One of his lasting memories took place at the end of the cold war when he was the commanding general of the Berlin Brigade during the fall of the Berlin Wall. Recalling a moment filled with irony he said, "There I was, a Holocaust survivor living in the villa that Hitler's Finance Minister, General Fritz Reinhardt owned and which was Hermann Goering's headquarters. At a dinner with my Russian counterpart and senior KGB officers they were laughing. When I asked them why, they replied, "Here you are, a Jew. You were liberated by us, the Russians. Now you are defending the Germans who had incarcerated you and committed atrocities against your people while you are getting ready to fight us, your new enemy."

When asked if as a child he lost his faith in Kovno, he replied, "In Lithuania I was very religious but I had a lot of questions to which I didn't get the right answers. When I wondered why God allowed the concentration camps, the Rabbis responded that it always boiled down to having faith. That eventually led me to have my own direct relationship with God. I talked to him but I can't say that he answered back. What I can say is that now I am more spiritual than religious. I've spoken at synagogues about the Holocaust. I don't enjoy doing it - it's very difficult. I started out not appreciating the significance but later on I was concerned about the event being remembered. I have 14 grandchildren and 5 great grandchildren. How much does each of us know about our grandfather or great grandfather? Do we even remember when they were born? What they did? It was even rare we knew they existed." This was a very logical reason for Shachnow to not only speak out, but to write a book about his life. That book, "Hope and Honor", is a gripping memoir that received enthusiastic reviews.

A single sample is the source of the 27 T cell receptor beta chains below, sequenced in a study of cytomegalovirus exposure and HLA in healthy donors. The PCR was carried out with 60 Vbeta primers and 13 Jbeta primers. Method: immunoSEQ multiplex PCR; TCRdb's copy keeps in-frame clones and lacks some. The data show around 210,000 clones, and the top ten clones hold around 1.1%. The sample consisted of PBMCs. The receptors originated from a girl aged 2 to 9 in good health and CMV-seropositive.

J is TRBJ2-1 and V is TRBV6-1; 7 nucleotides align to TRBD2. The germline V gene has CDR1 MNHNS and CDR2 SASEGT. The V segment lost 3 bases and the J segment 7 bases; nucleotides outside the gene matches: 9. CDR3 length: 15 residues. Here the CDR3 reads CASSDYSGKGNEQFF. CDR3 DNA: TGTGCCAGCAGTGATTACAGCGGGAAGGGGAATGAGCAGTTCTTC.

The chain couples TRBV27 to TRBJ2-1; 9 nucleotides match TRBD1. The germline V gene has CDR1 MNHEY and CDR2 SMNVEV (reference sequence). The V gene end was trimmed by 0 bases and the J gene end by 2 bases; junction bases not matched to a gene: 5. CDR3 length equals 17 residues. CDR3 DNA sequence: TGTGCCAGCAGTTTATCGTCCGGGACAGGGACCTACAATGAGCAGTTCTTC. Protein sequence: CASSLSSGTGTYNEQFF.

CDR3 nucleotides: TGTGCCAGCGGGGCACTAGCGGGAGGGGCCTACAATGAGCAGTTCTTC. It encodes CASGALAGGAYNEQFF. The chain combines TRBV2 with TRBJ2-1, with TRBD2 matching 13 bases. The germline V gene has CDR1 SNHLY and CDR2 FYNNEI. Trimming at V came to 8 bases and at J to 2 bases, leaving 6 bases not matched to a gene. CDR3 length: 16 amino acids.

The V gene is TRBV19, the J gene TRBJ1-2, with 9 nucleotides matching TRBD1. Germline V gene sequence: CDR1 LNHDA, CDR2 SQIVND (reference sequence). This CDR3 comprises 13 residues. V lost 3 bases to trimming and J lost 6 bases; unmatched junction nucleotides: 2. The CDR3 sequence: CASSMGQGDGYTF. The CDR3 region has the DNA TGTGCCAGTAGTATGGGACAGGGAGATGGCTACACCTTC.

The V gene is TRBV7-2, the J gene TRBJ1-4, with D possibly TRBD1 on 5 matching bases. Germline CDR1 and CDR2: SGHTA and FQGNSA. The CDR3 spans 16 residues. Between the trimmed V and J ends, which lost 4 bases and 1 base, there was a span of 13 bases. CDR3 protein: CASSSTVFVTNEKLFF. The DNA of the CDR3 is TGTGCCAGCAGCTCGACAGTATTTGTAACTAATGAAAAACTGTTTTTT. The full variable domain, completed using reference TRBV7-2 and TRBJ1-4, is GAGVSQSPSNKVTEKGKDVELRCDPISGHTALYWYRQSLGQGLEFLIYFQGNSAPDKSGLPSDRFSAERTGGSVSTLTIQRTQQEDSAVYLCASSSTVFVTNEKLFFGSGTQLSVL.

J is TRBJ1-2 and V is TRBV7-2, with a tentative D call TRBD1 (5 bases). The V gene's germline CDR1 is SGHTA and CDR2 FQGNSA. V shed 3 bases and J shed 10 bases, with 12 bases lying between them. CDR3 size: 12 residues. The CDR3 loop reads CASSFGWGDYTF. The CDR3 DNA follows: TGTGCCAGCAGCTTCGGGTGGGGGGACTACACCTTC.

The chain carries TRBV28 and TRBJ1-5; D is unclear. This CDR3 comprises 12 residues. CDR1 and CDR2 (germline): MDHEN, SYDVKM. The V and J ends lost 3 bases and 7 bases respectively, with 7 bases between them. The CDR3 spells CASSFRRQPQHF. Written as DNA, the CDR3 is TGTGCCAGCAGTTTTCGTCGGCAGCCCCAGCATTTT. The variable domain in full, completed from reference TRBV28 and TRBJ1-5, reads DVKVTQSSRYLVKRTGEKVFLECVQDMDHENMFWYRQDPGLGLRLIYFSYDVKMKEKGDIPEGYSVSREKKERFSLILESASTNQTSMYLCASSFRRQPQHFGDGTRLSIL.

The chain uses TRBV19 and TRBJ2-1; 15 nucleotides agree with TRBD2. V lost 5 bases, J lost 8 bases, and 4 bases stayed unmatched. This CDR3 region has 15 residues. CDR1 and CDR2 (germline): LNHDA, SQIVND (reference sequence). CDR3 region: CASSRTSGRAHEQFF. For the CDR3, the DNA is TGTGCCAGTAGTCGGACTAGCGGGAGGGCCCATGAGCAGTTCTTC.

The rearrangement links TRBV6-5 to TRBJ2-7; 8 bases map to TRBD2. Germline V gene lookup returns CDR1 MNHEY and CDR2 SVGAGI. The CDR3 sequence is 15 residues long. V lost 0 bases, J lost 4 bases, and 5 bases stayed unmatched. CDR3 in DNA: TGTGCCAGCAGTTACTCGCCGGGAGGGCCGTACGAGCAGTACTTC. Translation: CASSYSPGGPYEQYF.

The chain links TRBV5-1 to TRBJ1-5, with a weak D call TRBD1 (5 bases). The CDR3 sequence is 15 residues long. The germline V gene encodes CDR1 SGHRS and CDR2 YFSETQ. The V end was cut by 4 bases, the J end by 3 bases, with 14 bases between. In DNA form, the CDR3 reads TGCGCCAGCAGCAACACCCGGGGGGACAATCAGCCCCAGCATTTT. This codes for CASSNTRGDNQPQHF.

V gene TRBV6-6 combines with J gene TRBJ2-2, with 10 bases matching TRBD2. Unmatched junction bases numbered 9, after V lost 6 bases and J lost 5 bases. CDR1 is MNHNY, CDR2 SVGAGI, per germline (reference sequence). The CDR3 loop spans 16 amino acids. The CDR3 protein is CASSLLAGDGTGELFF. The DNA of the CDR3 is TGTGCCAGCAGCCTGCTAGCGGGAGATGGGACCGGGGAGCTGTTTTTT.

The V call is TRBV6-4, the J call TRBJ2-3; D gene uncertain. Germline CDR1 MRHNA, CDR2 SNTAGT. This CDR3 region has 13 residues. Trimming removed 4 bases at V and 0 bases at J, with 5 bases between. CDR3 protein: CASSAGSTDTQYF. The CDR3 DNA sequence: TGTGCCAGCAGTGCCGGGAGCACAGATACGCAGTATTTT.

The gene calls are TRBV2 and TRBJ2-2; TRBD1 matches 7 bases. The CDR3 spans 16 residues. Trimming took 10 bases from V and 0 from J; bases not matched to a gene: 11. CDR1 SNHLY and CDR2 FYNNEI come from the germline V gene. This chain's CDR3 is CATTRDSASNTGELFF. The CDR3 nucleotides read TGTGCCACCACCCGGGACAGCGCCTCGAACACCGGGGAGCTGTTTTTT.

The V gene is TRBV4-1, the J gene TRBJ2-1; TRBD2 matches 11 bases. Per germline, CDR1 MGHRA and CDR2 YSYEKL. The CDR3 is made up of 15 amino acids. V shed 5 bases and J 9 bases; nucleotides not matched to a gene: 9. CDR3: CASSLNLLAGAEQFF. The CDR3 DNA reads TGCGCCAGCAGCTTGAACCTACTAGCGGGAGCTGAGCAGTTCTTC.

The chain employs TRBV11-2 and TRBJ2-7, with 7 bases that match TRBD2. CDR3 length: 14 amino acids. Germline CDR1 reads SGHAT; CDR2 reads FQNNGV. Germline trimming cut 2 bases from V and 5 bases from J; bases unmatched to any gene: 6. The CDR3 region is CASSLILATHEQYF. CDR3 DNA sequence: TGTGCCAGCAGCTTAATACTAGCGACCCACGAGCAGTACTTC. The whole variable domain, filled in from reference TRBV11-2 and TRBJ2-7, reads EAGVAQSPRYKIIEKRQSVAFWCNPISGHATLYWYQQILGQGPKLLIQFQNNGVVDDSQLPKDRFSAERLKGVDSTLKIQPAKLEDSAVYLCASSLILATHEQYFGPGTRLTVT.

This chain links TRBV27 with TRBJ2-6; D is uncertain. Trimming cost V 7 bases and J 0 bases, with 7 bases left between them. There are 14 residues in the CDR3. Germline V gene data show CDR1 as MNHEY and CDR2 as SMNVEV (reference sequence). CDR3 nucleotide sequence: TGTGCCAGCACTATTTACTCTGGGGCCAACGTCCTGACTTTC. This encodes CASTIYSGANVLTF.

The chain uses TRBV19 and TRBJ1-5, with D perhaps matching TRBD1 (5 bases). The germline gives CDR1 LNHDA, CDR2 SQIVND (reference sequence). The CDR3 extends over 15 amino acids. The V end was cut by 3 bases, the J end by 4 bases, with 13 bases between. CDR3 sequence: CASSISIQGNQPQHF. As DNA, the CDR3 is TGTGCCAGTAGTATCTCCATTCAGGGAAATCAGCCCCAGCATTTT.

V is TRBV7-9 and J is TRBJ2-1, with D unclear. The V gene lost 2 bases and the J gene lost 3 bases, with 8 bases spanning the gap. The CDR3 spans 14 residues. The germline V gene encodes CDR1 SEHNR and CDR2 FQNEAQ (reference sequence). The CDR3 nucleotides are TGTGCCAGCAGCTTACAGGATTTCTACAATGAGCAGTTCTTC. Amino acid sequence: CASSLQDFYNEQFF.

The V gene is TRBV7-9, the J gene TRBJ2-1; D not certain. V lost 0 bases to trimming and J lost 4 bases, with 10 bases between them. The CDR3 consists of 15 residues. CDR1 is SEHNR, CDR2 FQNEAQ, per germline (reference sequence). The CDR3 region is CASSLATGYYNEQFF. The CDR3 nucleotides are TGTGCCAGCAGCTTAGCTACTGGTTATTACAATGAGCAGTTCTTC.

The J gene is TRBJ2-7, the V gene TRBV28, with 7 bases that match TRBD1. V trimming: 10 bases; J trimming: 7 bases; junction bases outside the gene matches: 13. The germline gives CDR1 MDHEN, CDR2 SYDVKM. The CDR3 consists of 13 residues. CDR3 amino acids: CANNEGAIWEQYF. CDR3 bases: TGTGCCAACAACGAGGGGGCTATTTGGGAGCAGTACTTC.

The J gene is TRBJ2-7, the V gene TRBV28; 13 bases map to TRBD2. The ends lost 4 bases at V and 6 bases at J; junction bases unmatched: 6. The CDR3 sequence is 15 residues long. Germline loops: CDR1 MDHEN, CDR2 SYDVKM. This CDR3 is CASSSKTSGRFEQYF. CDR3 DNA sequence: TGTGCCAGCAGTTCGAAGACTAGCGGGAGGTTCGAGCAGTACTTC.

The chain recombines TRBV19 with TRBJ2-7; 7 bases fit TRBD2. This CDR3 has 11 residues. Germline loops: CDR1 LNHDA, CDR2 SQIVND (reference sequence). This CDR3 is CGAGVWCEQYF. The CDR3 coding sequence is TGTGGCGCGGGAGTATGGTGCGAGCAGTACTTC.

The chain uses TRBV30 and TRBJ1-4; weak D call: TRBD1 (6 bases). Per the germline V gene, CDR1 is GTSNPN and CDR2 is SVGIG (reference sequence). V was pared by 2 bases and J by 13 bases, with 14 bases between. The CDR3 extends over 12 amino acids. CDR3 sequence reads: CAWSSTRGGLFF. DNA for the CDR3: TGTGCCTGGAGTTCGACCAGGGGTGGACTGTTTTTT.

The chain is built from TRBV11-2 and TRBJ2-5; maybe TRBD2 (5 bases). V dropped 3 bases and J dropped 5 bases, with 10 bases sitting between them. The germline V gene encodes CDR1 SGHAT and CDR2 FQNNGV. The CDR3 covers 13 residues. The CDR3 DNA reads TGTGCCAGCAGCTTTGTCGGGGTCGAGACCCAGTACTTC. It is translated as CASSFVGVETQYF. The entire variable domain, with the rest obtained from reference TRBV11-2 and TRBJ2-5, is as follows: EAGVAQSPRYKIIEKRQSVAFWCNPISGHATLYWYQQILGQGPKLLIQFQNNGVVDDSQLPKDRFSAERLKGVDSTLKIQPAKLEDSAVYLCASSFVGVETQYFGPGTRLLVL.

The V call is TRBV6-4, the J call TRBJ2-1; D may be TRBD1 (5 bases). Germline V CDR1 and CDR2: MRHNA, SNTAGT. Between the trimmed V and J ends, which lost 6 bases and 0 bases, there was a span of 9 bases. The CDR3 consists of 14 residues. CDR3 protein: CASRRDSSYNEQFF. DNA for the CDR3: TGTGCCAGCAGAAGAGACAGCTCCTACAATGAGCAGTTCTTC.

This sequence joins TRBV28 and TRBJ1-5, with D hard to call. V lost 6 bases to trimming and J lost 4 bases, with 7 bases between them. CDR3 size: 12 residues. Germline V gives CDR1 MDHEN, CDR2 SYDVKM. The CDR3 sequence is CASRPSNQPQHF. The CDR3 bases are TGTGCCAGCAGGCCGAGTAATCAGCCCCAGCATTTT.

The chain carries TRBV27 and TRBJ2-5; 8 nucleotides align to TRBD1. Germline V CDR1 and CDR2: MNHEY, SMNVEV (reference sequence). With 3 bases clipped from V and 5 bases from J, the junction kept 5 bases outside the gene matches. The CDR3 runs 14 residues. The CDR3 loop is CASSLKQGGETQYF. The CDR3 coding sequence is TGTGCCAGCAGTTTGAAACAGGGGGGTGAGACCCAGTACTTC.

Some guidelines that Major General Shachnow live by are: Don't ask your subordinates to do anything you wouldn't do yourself. Don't be afraid to make tough decisions even though some people may not like them.

Empathy is a valuable trait � being able to put yourself into someone else's shoes and see things from his perspective

When asked which people had the greatest influence on his life, he said, "My greatest counsel was my wife - always solid and she made sure I had both feet planted firmly on the ground and saw things in perspective. She is a good listener. She lets me blow off steam and eventually I come up with my own solution - she just had to give me airtime."

Shachnow concluded that he has had tremendous luck. He never had his life's path planned out and with so many uncertainties and twists and turns he "sort of dealt with it day by day." He said that without education there is "a concrete ceiling, never mind a glass ceiling." He credits the military for giving him the opportunity to go to Officer Candidate School and get a Masters Degree and a PhD. He believes he has had tremendous luck but his legacy is based on far more than luck. The admiration, respect and devotion that were evident in the speeches, comments and ovations of his colleagues and soldiers under his command, were a well deserved testimony to that.